Tag Archives: Medical Education

Not All Doctors Are Physicians

A colleague recently sent me a link to the “American College of Cathopathic Physicians” a new organization whose mission “is to protect the professional autonomy and advocate for a full, broad scope of practice for DNPs as a ‘cathopathic physician’ completely equal in every way to our MD and DO counterparts.”

I was, I admit, so stunned by the statement (and confused by its grammatical errors) that I thought the whole thing might be an elaborate joke. It was only after spending some time exploring the site that I realized that it was for real, and a really bad idea.

Lets start with the absurd circular “reasoning” that the group uses to justify labeling DNPs as “physicians.” According to the site (their quotations are unattributed):

A physician is commonly defined as a “doctor who practices medicine” which is “the art of healing” or “promoting, maintaining, or restoring health through the study, diagnosis, and treatment of disease”. Other organizations, such as the federal government, define a physician as a healthcare professional with “the authority to make independent judgments in the examination, diagnosis, treatment, prevention, and care of the human body”.

It then goes on to advocate for DNPs to have such authority, which in turn it believes would justify calling DNPs physicians. And of course, once you get to call yourself a physician, why wouldn’t you have full independent authority? After all, that’s what it means to be a physician, right? So, basically, if you call yourself a physician, then you are one.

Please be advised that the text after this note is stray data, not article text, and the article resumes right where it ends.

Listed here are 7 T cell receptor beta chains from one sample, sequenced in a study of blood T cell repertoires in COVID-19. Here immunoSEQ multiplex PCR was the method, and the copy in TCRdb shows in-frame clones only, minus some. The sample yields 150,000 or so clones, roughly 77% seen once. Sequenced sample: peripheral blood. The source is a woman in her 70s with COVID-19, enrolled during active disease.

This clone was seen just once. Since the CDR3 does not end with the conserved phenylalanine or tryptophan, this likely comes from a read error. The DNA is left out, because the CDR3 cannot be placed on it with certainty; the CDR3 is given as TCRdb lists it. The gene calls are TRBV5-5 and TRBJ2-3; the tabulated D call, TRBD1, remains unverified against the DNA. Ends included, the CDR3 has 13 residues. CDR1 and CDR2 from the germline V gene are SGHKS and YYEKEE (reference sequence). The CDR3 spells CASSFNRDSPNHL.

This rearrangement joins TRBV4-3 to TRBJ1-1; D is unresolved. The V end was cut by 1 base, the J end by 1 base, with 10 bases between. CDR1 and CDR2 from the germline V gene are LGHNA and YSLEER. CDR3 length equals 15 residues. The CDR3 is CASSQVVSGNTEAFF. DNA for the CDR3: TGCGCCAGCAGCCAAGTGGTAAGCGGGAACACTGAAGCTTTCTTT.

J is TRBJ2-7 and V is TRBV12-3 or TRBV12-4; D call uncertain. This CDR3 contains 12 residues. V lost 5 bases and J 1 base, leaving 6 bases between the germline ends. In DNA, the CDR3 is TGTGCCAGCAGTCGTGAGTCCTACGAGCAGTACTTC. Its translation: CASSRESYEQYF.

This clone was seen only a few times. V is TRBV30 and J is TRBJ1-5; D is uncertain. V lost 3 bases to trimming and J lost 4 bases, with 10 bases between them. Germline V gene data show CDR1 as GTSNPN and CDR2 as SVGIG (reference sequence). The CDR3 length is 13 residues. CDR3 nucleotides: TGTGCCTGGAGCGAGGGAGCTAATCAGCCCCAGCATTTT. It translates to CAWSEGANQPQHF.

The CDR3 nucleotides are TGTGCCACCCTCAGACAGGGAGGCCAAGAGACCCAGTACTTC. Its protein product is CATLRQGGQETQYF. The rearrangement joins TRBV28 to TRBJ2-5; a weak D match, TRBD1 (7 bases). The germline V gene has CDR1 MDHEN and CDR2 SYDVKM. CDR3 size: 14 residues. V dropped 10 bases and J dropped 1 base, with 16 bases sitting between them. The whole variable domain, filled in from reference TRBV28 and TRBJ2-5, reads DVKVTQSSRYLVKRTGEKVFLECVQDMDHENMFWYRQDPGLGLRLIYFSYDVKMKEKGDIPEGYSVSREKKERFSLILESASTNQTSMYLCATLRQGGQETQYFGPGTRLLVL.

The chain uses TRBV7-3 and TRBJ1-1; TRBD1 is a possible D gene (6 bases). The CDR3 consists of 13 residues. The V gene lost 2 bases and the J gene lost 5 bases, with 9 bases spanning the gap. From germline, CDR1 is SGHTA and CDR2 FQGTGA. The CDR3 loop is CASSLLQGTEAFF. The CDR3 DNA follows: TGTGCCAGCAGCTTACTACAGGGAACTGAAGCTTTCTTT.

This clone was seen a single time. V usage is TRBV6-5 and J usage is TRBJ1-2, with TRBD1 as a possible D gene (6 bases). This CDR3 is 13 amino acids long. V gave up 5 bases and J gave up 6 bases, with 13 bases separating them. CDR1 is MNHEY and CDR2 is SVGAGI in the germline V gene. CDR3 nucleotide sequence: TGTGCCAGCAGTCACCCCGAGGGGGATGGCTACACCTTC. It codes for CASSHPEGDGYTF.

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Professionalism

Every so often the Journal of the American Medical Association (JAMA) is devoted to a single topic. The May 12 edition was devoted to “professionalism and governance” and the articles addressed a range of related subjects from medical education to board certification. I was particularly drawn, for obvious reasons, to the section on “professionalism and employment.”

I think it is fair to say that physicians have often cited their commitment to professionalism as a justification for the high value placed on independent private practice. That is, independence – of insurance companies, corporate overlords or pretty much anybody telling them how to practice – is the only way to assure that they can consistently act in the best interests of their patients.

This way of thinking is now severely challenged.

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